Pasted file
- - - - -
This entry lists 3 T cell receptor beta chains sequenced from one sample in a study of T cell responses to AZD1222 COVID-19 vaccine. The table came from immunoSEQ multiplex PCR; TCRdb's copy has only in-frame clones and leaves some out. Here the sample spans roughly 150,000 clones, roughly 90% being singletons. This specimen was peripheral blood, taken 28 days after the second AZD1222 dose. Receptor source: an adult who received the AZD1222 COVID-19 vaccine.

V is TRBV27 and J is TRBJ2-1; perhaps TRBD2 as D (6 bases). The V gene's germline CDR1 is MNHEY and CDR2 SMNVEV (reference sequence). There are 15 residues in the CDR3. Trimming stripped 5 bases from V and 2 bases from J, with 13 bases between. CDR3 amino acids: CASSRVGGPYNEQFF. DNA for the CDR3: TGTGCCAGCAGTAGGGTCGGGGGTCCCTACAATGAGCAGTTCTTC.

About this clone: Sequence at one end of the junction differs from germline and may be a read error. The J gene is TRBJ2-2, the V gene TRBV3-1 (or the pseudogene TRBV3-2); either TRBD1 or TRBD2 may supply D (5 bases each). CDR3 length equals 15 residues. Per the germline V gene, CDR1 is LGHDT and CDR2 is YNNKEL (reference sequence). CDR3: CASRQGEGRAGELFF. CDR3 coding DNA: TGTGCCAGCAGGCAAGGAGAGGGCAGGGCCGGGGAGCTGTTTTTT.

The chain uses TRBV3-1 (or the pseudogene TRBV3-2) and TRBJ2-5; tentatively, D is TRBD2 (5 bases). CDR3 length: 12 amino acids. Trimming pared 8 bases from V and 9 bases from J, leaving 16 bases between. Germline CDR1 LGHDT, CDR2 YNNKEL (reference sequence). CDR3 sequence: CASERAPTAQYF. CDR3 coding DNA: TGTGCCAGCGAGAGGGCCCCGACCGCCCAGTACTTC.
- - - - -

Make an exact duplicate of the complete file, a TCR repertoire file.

This entry lists 3 T cell receptor beta chains sequenced from one sample in a study of T cell responses to AZD1222 COVID-19 vaccine. The table came from immunoSEQ multiplex PCR; TCRdb's copy has only in-frame clones and leaves some out. Here the sample spans roughly 150,000 clones, roughly 90% being singletons. This specimen was peripheral blood, taken 28 days after the second AZD1222 dose. Receptor source: an adult who received the AZD1222 COVID-19 vaccine.

V is TRBV27 and J is TRBJ2-1; perhaps TRBD2 as D (6 bases). The V gene's germline CDR1 is MNHEY and CDR2 SMNVEV (reference sequence). There are 15 residues in the CDR3. Trimming stripped 5 bases from V and 2 bases from J, with 13 bases between. CDR3 amino acids: CASSRVGGPYNEQFF. DNA for the CDR3: TGTGCCAGCAGTAGGGTCGGGGGTCCCTACAATGAGCAGTTCTTC.

About this clone: Sequence at one end of the junction differs from germline and may be a read error. The J gene is TRBJ2-2, the V gene TRBV3-1 (or the pseudogene TRBV3-2); either TRBD1 or TRBD2 may supply D (5 bases each). CDR3 length equals 15 residues. Per the germline V gene, CDR1 is LGHDT and CDR2 is YNNKEL (reference sequence). CDR3: CASRQGEGRAGELFF. CDR3 coding DNA: TGTGCCAGCAGGCAAGGAGAGGGCAGGGCCGGGGAGCTGTTTTTT.

The chain uses TRBV3-1 (or the pseudogene TRBV3-2) and TRBJ2-5; tentatively, D is TRBD2 (5 bases). CDR3 length: 12 amino acids. Trimming pared 8 bases from V and 9 bases from J, leaving 16 bases between. Germline CDR1 LGHDT, CDR2 YNNKEL (reference sequence). CDR3 sequence: CASERAPTAQYF. CDR3 coding DNA: TGTGCCAGCGAGAGGGCCCCGACCGCCCAGTACTTC.